WHILE THE BAND PLAYED ON

Wednesday 14 November 2012, 15:22

Adam Curtis Adam Curtis

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I have always been fascinated by the way music can completely change the way you watch film - and how you feel as you watch the images.

For the last year or so I have been collecting all sorts of footage of people dancing that I found in the BBC archives. In all I gathered over two thousand shots culled from all kinds of programmes. I then cut some of them together to music by the wonderful 70s German band Neu.

I think it gives a sense that we are all together in the dance.

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I then took exactly the same sequence of images - I haven't altered even a frame - and put them to a montage of some very different music. There are all sorts of songs and pieces in there - but it owes a great deal to the great romantic musical genius of our age - Burial.

I think that this other version nbsp;you tolook at the people dancingin a very different way. The feeling it evokes ishow separate we are - and how isolated we sometimes are from one another.

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    Comment number 21.

    Yes, you can intensify the isolationist effect by slowing the clip down. Then people feel the passage of time much more intensely and feel alienated from the material presented.

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    Comment number 22.

    Wonderful stuff Adam, particularly the Neu! cut. A fantastic piece of music anyway and you add to it making the image musical and the music generate images.
    All power to the Inner DJ! Even threw in Gunter Grass & Yeltsin arf arf. My girlfriend knows one of Legs & Co who must have been in there somewhere.

    Agree with Andy & ook about the comtemplative Burial jarring with the dancing action. But conversely, Burial plus slowed down footage equals a moving piece!

    I expect you're probably absorbed with the new Rihanna album right now. Interesting review in the Guardian which praised its poptasticness but was uneasy with its apparent accommodation to her violent ex-partner.

    It must be rather tough at the BBC right now for investigative journalism with a section dedicated to it shut down and Newsnight shot down in flames. You have my sympathy. Keep on pushing! Don't let them get away with it! You Shall Return (as Muhammed Ali had it)...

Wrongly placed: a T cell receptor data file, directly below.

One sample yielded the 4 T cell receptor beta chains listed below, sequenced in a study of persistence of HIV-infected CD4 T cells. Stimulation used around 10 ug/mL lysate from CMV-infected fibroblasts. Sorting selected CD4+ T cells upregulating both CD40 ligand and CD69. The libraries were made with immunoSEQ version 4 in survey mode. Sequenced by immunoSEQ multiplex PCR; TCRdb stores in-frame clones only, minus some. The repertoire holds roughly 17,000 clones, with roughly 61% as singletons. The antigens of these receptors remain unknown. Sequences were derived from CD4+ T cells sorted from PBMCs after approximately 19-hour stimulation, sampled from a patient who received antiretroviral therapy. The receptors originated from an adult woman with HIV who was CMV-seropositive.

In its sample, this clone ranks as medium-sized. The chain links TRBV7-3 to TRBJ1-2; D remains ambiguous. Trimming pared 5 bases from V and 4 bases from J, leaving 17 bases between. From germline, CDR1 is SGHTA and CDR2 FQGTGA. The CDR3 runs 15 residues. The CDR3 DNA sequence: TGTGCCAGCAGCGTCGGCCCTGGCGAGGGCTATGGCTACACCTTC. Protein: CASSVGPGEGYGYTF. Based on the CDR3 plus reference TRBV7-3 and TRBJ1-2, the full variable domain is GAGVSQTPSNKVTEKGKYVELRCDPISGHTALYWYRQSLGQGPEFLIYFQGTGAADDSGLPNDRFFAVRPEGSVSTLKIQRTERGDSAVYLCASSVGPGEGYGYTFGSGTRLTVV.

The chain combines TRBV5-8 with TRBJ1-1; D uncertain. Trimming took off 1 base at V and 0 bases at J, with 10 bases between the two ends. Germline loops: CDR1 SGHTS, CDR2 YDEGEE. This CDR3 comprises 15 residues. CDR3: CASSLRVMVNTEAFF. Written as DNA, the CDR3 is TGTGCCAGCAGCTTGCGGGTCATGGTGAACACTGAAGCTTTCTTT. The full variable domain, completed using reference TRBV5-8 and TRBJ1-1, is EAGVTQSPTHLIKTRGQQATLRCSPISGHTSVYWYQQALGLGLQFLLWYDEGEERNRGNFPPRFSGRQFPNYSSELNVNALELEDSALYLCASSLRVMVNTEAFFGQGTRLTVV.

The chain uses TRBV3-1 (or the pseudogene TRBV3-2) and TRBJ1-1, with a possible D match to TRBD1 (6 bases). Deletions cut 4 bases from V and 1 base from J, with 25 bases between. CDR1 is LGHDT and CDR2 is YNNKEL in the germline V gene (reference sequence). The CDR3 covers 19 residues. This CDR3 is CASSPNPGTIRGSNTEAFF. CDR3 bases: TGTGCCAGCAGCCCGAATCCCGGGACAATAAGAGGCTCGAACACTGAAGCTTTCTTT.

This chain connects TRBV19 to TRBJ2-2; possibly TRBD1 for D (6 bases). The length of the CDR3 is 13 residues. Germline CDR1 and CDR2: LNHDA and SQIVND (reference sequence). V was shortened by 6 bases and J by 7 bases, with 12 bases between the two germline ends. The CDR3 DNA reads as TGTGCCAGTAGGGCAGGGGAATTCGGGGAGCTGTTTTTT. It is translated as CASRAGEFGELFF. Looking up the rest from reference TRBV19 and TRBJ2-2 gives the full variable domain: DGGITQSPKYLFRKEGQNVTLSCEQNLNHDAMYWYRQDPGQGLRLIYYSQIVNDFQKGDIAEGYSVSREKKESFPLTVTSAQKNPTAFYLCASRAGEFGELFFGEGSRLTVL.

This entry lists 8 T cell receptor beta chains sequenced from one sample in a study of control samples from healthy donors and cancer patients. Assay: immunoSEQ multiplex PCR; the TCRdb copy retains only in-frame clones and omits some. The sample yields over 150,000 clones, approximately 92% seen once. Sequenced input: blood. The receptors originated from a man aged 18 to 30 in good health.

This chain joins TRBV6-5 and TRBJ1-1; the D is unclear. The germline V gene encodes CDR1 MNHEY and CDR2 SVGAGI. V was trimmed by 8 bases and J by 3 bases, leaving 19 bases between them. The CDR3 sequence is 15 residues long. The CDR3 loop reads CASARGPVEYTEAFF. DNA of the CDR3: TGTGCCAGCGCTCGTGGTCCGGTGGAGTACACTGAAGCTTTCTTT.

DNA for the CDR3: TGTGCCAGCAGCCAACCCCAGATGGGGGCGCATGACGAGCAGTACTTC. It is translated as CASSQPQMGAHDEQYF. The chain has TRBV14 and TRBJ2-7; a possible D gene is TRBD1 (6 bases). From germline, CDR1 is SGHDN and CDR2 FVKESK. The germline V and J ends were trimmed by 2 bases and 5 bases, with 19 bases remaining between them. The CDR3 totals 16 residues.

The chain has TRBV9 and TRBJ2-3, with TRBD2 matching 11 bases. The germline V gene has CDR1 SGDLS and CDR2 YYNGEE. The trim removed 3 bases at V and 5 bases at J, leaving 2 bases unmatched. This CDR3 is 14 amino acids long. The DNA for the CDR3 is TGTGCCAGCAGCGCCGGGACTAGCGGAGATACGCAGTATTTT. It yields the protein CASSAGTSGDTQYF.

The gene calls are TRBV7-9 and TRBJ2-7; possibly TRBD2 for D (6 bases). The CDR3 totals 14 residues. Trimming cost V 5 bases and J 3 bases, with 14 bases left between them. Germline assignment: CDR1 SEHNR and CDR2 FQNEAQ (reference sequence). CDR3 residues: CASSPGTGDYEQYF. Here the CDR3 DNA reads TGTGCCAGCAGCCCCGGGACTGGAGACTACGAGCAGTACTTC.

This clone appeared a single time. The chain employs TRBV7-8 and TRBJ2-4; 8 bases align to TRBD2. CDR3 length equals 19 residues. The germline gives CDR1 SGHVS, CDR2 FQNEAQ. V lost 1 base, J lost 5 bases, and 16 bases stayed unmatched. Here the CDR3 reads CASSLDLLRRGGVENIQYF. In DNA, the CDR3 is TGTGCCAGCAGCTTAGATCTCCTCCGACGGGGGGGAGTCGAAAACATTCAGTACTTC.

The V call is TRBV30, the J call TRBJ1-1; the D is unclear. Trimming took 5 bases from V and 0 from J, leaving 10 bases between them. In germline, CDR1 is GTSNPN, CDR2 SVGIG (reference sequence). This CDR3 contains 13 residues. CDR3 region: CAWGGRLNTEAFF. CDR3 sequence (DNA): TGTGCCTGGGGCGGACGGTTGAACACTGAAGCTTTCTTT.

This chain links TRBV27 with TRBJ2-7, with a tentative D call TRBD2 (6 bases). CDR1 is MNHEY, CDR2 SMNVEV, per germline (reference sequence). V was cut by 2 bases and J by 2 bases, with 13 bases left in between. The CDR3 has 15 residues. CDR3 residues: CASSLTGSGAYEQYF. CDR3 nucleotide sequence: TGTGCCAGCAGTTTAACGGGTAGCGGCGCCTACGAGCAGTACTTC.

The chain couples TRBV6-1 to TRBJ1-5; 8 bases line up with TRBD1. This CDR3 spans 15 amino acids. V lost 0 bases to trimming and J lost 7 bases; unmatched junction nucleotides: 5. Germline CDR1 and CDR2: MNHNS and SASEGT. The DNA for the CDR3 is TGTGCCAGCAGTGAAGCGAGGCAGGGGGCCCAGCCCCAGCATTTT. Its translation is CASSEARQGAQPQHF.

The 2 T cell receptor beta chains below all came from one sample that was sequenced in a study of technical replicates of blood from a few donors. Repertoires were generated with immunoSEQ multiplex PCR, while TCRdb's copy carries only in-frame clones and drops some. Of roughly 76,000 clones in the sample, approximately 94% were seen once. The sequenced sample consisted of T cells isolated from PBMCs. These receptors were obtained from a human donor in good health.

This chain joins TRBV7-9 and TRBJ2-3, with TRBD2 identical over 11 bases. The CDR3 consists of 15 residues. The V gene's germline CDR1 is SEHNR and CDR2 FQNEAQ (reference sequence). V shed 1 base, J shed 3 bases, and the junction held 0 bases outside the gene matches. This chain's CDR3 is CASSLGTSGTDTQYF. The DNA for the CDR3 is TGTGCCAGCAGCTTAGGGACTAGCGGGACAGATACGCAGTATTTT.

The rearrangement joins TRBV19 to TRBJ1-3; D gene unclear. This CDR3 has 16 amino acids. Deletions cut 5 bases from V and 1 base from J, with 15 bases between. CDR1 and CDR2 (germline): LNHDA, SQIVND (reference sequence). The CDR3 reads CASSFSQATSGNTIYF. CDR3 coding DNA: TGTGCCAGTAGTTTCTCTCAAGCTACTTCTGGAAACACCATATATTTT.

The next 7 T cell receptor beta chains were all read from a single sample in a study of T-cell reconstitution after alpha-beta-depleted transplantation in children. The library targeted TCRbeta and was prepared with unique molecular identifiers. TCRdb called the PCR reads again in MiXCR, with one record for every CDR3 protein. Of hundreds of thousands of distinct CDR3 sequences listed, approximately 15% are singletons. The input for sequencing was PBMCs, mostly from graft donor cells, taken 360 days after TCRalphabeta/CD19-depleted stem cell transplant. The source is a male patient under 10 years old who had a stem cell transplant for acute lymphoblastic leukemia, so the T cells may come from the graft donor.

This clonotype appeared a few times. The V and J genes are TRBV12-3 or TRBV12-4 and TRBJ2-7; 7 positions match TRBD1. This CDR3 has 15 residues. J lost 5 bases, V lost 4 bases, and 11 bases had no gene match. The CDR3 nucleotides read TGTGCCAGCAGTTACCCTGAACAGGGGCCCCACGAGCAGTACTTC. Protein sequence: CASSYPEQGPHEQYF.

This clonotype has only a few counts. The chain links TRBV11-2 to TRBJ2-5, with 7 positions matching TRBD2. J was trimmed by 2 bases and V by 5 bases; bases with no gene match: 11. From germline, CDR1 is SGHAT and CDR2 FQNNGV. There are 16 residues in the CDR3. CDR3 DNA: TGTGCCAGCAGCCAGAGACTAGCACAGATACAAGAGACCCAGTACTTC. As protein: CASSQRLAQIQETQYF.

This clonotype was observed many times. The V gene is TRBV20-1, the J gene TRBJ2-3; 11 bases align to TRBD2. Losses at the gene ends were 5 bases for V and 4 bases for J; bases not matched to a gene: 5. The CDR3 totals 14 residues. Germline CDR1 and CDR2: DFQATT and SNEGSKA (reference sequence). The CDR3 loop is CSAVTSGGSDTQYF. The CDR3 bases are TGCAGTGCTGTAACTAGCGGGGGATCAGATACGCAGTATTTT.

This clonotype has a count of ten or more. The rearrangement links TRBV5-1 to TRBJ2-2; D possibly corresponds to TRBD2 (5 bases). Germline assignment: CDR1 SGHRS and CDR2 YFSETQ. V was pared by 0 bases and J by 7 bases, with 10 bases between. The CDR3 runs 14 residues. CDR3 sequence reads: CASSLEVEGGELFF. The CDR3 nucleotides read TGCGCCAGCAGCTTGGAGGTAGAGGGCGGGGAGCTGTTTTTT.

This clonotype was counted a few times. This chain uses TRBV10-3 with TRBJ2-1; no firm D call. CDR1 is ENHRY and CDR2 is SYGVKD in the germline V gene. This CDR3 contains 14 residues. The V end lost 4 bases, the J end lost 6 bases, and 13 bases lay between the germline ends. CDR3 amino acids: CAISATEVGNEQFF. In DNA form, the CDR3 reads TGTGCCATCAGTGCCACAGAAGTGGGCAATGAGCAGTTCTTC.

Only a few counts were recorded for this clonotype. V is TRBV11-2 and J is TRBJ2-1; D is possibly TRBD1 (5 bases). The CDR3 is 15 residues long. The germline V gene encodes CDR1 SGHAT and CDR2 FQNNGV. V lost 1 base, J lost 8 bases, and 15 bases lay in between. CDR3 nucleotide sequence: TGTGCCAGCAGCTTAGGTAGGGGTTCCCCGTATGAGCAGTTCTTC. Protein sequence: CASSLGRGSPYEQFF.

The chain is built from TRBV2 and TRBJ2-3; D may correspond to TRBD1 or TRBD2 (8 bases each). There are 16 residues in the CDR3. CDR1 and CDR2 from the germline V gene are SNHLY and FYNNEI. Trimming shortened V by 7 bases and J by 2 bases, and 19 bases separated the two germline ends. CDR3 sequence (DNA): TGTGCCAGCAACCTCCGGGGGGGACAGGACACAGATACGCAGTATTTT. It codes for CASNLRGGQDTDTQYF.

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    Comment number 23.

    Brilliant, just brilliant.

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    Comment number 24.

    Blimey is that THE Holger Czukay???

    I was at a party once with Irmin Schmidt and his wife. I talked to his wife but couldn't pluck up the courage to talk to Irmin who I was told was like me rather shy...

    Anyway...just to plug another brilliant combination of image and music:
    From The Sea To The Land Beyond, which is a combination Penny Woolcock's edited selection of mainly BFI archive of people at work and play around the British Coast, to a score by British Sea Power. They are just finishing touring it and i saw them do it live at Sheffield DocFest.
    It was brilliant and moving from the very start, the music giving a voice to 100 years of people in the clips. A sort of Humphrey Jennings for the 21st century (without the commentary).
    If I'm not mistaken it even contained a clip of Family Portrait which Adam's dad Martin shot for Jennings.
    It comes out on DVD in January. Don't miss it!

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    Comment number 25.

    If you play both videos at the same time you evokes both togetherness and separation!

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    Comment number 26.

    I agree with Andrew Smallbone: in the first video everyone is dancing to the film music. In the second, no one is dancing to the film music. Everyone is dancing to music we can't hear. And we infer that the music is as different as the times, places, and people in front of the camera. We are no longer with them dancing - we are evaluating and judging from a distance. The music becomes commentary.

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    Comment number 27.

    Interesting, as ever, but not the biggest newsflash ever - that music affects our perception. As you infer, why else employ people to score films / documentaries?

    Still, most people don't explicitly realise this so it bears repeating.

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    Comment number 28.